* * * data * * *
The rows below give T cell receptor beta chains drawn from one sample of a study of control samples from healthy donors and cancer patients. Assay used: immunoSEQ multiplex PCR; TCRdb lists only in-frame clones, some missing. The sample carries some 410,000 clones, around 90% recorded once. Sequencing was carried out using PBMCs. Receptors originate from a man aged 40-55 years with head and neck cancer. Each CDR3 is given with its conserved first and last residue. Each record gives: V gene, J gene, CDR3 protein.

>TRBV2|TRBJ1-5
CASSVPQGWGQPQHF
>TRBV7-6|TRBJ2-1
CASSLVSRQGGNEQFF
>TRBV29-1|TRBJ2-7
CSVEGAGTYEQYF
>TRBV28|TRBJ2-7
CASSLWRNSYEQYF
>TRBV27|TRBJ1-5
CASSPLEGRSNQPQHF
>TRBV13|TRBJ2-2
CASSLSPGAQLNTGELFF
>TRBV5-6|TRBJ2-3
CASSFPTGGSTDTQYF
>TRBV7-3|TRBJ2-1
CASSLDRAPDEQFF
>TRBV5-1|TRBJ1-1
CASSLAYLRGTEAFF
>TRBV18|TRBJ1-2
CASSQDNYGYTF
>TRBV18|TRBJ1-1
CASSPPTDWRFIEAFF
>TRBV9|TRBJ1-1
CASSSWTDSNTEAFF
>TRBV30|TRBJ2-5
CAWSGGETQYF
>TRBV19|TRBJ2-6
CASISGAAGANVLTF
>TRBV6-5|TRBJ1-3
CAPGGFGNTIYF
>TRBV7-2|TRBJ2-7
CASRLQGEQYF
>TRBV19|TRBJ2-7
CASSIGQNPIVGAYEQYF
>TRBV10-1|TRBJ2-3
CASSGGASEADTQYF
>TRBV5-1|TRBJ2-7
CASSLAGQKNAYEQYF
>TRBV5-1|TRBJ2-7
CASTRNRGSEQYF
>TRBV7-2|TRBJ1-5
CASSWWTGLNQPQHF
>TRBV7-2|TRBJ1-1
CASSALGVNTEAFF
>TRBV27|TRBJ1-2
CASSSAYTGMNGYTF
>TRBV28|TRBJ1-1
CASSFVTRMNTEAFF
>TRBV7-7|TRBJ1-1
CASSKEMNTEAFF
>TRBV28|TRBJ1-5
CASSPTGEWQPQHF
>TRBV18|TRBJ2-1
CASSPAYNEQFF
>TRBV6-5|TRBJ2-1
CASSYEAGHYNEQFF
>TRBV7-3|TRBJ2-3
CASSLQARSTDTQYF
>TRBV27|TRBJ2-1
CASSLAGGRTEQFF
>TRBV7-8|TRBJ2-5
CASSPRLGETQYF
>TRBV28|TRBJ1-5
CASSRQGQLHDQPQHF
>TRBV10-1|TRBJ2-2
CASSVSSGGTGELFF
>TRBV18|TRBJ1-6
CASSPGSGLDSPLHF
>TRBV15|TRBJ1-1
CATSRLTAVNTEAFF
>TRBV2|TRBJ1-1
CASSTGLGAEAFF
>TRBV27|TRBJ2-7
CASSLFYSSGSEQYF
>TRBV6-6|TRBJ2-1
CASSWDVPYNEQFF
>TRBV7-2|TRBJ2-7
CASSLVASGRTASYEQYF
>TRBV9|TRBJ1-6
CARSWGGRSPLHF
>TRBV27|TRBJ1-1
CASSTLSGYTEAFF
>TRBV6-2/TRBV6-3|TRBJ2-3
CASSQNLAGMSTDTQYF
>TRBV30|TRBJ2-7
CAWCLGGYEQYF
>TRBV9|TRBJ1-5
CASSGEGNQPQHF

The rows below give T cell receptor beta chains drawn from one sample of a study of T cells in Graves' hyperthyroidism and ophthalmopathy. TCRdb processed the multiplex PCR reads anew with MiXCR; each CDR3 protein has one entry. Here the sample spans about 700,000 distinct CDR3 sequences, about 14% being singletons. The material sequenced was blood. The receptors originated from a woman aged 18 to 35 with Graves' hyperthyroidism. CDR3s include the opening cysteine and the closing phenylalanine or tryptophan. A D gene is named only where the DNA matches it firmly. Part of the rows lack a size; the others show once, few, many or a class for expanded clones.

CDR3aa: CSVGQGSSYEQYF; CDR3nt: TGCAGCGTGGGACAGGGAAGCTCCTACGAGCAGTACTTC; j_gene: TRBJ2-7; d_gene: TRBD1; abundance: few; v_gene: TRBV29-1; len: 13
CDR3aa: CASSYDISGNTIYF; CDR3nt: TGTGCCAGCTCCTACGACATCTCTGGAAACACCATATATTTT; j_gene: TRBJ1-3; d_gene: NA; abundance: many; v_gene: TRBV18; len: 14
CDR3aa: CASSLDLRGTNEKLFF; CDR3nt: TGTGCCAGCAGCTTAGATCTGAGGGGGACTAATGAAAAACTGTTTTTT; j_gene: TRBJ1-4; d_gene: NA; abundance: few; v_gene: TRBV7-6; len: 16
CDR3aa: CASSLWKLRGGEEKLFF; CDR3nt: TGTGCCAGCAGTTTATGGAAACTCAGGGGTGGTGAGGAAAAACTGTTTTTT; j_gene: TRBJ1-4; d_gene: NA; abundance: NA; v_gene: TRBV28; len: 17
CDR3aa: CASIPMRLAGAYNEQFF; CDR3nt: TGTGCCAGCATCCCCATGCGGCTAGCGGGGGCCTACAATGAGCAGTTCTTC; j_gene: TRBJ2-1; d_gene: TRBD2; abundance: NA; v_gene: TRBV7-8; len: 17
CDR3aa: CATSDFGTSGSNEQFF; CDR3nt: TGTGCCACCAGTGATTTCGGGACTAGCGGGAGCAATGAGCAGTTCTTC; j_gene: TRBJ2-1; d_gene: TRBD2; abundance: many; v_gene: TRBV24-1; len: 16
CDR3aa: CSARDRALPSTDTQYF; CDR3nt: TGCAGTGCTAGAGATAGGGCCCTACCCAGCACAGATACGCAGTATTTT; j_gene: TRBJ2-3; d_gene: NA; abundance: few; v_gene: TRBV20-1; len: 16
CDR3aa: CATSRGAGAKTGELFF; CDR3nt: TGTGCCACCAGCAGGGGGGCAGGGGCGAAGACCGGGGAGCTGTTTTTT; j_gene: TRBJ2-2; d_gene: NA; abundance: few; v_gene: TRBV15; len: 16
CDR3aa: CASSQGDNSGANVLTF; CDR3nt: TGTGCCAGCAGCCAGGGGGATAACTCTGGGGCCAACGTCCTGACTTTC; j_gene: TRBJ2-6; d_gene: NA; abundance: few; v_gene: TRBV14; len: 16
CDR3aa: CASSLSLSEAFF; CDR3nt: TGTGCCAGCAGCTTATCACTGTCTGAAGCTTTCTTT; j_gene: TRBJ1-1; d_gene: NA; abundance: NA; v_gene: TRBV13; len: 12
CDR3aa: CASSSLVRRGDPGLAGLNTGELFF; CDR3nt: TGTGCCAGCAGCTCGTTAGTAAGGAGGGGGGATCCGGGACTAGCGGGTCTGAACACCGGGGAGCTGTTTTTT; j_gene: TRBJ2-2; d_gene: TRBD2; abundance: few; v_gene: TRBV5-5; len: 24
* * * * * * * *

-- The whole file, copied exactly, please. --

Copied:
The rows below give T cell receptor beta chains drawn from one sample of a study of control samples from healthy donors and cancer patients. Assay used: immunoSEQ multiplex PCR; TCRdb lists only in-frame clones, some missing. The sample carries some 410,000 clones, around 90% recorded once. Sequencing was carried out using PBMCs. Receptors originate from a man aged 40-55 years with head and neck cancer. Each CDR3 is given with its conserved first and last residue. Each record gives: V gene, J gene, CDR3 protein.

>TRBV2|TRBJ1-5
CASSVPQGWGQPQHF
>TRBV7-6|TRBJ2-1
CASSLVSRQGGNEQFF
>TRBV29-1|TRBJ2-7
CSVEGAGTYEQYF
>TRBV28|TRBJ2-7
CASSLWRNSYEQYF
>TRBV27|TRBJ1-5
CASSPLEGRSNQPQHF
>TRBV13|TRBJ2-2
CASSLSPGAQLNTGELFF
>TRBV5-6|TRBJ2-3
CASSFPTGGSTDTQYF
>TRBV7-3|TRBJ2-1
CASSLDRAPDEQFF
>TRBV5-1|TRBJ1-1
CASSLAYLRGTEAFF
>TRBV18|TRBJ1-2
CASSQDNYGYTF
>TRBV18|TRBJ1-1
CASSPPTDWRFIEAFF
>TRBV9|TRBJ1-1
CASSSWTDSNTEAFF
>TRBV30|TRBJ2-5
CAWSGGETQYF
>TRBV19|TRBJ2-6
CASISGAAGANVLTF
>TRBV6-5|TRBJ1-3
CAPGGFGNTIYF
>TRBV7-2|TRBJ2-7
CASRLQGEQYF
>TRBV19|TRBJ2-7
CASSIGQNPIVGAYEQYF
>TRBV10-1|TRBJ2-3
CASSGGASEADTQYF
>TRBV5-1|TRBJ2-7
CASSLAGQKNAYEQYF
>TRBV5-1|TRBJ2-7
CASTRNRGSEQYF
>TRBV7-2|TRBJ1-5
CASSWWTGLNQPQHF
>TRBV7-2|TRBJ1-1
CASSALGVNTEAFF
>TRBV27|TRBJ1-2
CASSSAYTGMNGYTF
>TRBV28|TRBJ1-1
CASSFVTRMNTEAFF
>TRBV7-7|TRBJ1-1
CASSKEMNTEAFF
>TRBV28|TRBJ1-5
CASSPTGEWQPQHF
>TRBV18|TRBJ2-1
CASSPAYNEQFF
>TRBV6-5|TRBJ2-1
CASSYEAGHYNEQFF
>TRBV7-3|TRBJ2-3
CASSLQARSTDTQYF
>TRBV27|TRBJ2-1
CASSLAGGRTEQFF
>TRBV7-8|TRBJ2-5
CASSPRLGETQYF
>TRBV28|TRBJ1-5
CASSRQGQLHDQPQHF
>TRBV10-1|TRBJ2-2
CASSVSSGGTGELFF
>TRBV18|TRBJ1-6
CASSPGSGLDSPLHF
>TRBV15|TRBJ1-1
CATSRLTAVNTEAFF
>TRBV2|TRBJ1-1
CASSTGLGAEAFF
>TRBV27|TRBJ2-7
CASSLFYSSGSEQYF
>TRBV6-6|TRBJ2-1
CASSWDVPYNEQFF
>TRBV7-2|TRBJ2-7
CASSLVASGRTASYEQYF
>TRBV9|TRBJ1-6
CARSWGGRSPLHF
>TRBV27|TRBJ1-1
CASSTLSGYTEAFF
>TRBV6-2/TRBV6-3|TRBJ2-3
CASSQNLAGMSTDTQYF
>TRBV30|TRBJ2-7
CAWCLGGYEQYF
>TRBV9|TRBJ1-5
CASSGEGNQPQHF

The rows below give T cell receptor beta chains drawn from one sample of a study of T cells in Graves' hyperthyroidism and ophthalmopathy. TCRdb processed the multiplex PCR reads anew with MiXCR; each CDR3 protein has one entry. Here the sample spans about 700,000 distinct CDR3 sequences, about 14% being singletons. The material sequenced was blood. The receptors originated from a woman aged 18 to 35 with Graves' hyperthyroidism. CDR3s include the opening cysteine and the closing phenylalanine or tryptophan. A D gene is named only where the DNA matches it firmly. Part of the rows lack a size; the others show once, few, many or a class for expanded clones.

CDR3aa: CSVGQGSSYEQYF; CDR3nt: TGCAGCGTGGGACAGGGAAGCTCCTACGAGCAGTACTTC; j_gene: TRBJ2-7; d_gene: TRBD1; abundance: few; v_gene: TRBV29-1; len: 13
CDR3aa: CASSYDISGNTIYF; CDR3nt: TGTGCCAGCTCCTACGACATCTCTGGAAACACCATATATTTT; j_gene: TRBJ1-3; d_gene: NA; abundance: many; v_gene: TRBV18; len: 14
CDR3aa: CASSLDLRGTNEKLFF; CDR3nt: TGTGCCAGCAGCTTAGATCTGAGGGGGACTAATGAAAAACTGTTTTTT; j_gene: TRBJ1-4; d_gene: NA; abundance: few; v_gene: TRBV7-6; len: 16
CDR3aa: CASSLWKLRGGEEKLFF; CDR3nt: TGTGCCAGCAGTTTATGGAAACTCAGGGGTGGTGAGGAAAAACTGTTTTTT; j_gene: TRBJ1-4; d_gene: NA; abundance: NA; v_gene: TRBV28; len: 17
CDR3aa: CASIPMRLAGAYNEQFF; CDR3nt: TGTGCCAGCATCCCCATGCGGCTAGCGGGGGCCTACAATGAGCAGTTCTTC; j_gene: TRBJ2-1; d_gene: TRBD2; abundance: NA; v_gene: TRBV7-8; len: 17
CDR3aa: CATSDFGTSGSNEQFF; CDR3nt: TGTGCCACCAGTGATTTCGGGACTAGCGGGAGCAATGAGCAGTTCTTC; j_gene: TRBJ2-1; d_gene: TRBD2; abundance: many; v_gene: TRBV24-1; len: 16
CDR3aa: CSARDRALPSTDTQYF; CDR3nt: TGCAGTGCTAGAGATAGGGCCCTACCCAGCACAGATACGCAGTATTTT; j_gene: TRBJ2-3; d_gene: NA; abundance: few; v_gene: TRBV20-1; len: 16
CDR3aa: CATSRGAGAKTGELFF; CDR3nt: TGTGCCACCAGCAGGGGGGCAGGGGCGAAGACCGGGGAGCTGTTTTTT; j_gene: TRBJ2-2; d_gene: NA; abundance: few; v_gene: TRBV15; len: 16
CDR3aa: CASSQGDNSGANVLTF; CDR3nt: TGTGCCAGCAGCCAGGGGGATAACTCTGGGGCCAACGTCCTGACTTTC; j_gene: TRBJ2-6; d_gene: NA; abundance: few; v_gene: TRBV14; len: 16
CDR3aa: CASSLSLSEAFF; CDR3nt: TGTGCCAGCAGCTTATCACTGTCTGAAGCTTTCTTT; j_gene: TRBJ1-1; d_gene: NA; abundance: NA; v_gene: TRBV13; len: 12
CDR3aa: CASSSLVRRGDPGLAGLNTGELFF; CDR3nt: TGTGCCAGCAGCTCGTTAGTAAGGAGGGGGGATCCGGGACTAGCGGGTCTGAACACCGGGGAGCTGTTTTTT; j_gene: TRBJ2-2; d_gene: TRBD2; abundance: few; v_gene: TRBV5-5; len: 24